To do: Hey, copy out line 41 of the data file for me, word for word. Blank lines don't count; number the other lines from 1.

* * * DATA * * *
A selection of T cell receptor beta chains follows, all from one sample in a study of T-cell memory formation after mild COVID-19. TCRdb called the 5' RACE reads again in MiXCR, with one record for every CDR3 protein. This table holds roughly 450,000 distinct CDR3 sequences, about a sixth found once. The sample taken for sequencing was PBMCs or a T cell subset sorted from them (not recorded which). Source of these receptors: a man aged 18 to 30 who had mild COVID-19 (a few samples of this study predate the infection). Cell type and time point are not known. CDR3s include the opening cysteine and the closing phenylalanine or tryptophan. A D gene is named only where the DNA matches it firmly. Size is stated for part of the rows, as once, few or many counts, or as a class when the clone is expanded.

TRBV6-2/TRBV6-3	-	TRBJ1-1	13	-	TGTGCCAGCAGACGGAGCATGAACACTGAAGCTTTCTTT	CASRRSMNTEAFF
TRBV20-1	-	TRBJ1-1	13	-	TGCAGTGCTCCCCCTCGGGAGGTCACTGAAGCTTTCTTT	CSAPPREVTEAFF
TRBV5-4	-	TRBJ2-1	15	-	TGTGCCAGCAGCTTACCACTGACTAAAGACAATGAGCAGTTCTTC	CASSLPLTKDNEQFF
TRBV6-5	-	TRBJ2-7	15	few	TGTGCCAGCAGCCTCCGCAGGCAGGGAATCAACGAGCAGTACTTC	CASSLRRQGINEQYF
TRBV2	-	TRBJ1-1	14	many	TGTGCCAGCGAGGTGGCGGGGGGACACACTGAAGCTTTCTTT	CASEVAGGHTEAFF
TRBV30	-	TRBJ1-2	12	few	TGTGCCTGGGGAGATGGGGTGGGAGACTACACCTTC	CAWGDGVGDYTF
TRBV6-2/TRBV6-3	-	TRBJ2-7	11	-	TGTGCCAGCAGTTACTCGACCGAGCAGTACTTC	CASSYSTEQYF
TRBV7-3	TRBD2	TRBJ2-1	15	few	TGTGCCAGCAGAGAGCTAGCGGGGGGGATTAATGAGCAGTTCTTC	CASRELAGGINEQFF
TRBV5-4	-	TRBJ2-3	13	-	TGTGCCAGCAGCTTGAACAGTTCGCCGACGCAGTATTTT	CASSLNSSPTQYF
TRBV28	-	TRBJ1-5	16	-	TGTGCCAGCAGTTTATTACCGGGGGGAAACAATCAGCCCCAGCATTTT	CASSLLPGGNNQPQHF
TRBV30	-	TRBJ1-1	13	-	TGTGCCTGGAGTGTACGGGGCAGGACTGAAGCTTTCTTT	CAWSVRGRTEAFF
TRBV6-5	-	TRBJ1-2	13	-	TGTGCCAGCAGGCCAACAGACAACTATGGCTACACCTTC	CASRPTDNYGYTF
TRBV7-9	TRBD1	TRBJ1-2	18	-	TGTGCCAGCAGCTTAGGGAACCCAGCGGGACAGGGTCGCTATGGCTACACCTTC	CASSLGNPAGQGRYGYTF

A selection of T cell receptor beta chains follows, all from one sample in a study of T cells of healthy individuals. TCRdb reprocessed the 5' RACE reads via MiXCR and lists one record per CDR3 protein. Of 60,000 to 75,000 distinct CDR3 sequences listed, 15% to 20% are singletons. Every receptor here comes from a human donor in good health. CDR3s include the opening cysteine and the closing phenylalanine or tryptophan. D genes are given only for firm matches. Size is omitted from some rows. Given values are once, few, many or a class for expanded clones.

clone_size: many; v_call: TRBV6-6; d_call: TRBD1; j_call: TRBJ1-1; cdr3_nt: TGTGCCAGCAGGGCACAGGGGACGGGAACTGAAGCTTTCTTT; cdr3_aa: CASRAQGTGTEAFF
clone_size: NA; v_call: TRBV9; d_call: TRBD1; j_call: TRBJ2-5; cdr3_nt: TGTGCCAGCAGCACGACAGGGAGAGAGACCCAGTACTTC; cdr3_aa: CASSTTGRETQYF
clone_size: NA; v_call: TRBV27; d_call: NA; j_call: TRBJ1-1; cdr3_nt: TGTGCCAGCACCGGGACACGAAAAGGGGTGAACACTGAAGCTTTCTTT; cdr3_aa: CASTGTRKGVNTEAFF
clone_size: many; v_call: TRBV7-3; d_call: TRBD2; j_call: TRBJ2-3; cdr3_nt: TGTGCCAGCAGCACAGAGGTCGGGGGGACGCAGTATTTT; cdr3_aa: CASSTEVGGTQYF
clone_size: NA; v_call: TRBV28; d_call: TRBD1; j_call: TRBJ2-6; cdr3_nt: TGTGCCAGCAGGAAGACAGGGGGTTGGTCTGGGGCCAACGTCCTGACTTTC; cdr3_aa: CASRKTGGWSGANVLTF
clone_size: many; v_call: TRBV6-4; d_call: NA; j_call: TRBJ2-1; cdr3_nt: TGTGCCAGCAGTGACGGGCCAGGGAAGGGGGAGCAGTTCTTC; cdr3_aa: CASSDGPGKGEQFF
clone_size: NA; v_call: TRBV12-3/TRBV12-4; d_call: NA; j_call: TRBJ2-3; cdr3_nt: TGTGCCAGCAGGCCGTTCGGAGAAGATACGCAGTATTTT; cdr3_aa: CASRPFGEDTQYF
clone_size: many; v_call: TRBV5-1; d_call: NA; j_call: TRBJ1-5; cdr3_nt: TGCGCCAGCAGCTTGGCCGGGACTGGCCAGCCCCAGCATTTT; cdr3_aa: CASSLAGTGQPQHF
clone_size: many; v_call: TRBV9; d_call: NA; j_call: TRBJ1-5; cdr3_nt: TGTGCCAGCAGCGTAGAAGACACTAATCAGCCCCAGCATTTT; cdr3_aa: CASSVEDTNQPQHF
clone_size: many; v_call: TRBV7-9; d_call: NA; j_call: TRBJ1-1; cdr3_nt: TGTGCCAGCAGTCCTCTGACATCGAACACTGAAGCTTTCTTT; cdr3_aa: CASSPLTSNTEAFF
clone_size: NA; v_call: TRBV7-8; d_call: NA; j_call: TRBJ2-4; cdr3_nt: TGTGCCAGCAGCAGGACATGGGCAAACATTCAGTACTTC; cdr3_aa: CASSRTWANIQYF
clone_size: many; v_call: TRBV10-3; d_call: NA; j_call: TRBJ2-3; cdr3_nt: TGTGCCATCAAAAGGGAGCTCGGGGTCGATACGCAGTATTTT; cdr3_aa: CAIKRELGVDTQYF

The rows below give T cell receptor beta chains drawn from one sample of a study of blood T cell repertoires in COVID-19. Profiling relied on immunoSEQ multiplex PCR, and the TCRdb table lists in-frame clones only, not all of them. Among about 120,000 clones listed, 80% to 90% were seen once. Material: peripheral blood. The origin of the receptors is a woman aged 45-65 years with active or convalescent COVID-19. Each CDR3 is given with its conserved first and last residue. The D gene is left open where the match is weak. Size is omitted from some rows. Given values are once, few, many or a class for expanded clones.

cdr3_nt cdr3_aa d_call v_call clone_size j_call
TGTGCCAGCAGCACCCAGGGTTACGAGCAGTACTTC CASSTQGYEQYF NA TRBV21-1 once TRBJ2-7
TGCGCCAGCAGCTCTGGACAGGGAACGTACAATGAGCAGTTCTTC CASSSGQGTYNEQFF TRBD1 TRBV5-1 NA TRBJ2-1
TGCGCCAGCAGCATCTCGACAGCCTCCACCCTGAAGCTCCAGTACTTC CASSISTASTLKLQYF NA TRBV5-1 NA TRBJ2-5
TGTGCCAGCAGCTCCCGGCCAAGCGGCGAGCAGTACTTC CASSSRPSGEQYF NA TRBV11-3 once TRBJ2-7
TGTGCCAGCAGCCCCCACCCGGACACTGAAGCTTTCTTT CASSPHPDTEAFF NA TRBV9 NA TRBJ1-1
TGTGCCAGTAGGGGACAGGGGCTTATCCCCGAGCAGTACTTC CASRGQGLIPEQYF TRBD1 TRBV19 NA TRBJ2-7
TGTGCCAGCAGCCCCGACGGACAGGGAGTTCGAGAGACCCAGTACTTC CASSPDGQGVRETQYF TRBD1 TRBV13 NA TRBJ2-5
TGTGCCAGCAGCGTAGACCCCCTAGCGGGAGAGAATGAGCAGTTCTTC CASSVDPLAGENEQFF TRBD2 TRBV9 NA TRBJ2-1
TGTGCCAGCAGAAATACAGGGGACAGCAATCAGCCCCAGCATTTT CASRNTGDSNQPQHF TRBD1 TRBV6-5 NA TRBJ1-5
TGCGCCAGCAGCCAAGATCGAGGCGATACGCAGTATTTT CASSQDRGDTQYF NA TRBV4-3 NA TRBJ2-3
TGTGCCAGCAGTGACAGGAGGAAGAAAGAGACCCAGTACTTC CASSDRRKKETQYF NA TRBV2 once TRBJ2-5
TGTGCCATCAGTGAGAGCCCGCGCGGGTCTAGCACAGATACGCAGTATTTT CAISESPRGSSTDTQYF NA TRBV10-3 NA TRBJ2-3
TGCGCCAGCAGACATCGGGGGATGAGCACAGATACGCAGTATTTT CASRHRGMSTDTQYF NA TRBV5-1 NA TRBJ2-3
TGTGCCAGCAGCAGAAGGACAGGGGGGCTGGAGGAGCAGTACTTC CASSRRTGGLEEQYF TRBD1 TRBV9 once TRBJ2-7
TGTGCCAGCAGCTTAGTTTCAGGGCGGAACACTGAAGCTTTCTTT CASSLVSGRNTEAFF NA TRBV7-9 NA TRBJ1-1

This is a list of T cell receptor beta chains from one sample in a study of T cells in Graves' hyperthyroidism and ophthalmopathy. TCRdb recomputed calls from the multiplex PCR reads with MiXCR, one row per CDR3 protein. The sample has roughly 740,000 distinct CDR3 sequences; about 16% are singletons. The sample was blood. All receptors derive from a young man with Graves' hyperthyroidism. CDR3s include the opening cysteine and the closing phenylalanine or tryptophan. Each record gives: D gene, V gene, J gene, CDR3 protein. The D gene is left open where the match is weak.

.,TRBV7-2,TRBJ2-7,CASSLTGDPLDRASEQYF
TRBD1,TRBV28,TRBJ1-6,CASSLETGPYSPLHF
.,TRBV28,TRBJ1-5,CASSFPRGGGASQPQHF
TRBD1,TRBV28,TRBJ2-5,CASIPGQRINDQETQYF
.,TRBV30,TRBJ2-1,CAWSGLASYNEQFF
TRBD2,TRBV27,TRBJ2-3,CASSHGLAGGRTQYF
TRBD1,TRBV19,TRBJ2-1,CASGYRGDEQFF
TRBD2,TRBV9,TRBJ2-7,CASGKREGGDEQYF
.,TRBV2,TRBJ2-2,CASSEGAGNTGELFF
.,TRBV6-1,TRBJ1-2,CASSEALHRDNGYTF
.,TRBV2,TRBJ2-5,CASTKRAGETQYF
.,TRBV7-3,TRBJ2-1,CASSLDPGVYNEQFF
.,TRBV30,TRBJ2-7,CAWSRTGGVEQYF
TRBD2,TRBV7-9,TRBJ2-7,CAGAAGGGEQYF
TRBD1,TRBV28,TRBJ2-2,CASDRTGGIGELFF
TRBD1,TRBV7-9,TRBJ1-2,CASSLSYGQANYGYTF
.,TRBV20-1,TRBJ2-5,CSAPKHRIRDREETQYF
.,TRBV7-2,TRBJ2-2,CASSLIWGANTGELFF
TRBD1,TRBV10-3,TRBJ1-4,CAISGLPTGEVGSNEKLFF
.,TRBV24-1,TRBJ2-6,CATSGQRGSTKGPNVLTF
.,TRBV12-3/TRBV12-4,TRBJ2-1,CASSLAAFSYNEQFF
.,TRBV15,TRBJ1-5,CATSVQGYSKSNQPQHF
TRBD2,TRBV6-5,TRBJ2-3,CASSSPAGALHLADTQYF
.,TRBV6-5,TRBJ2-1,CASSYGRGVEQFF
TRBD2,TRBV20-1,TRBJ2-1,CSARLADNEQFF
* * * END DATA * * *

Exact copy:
TGTGCCATCAGTGAGAGCCCGCGCGGGTCTAGCACAGATACGCAGTATTTT CAISESPRGSSTDTQYF NA TRBV10-3 NA TRBJ2-3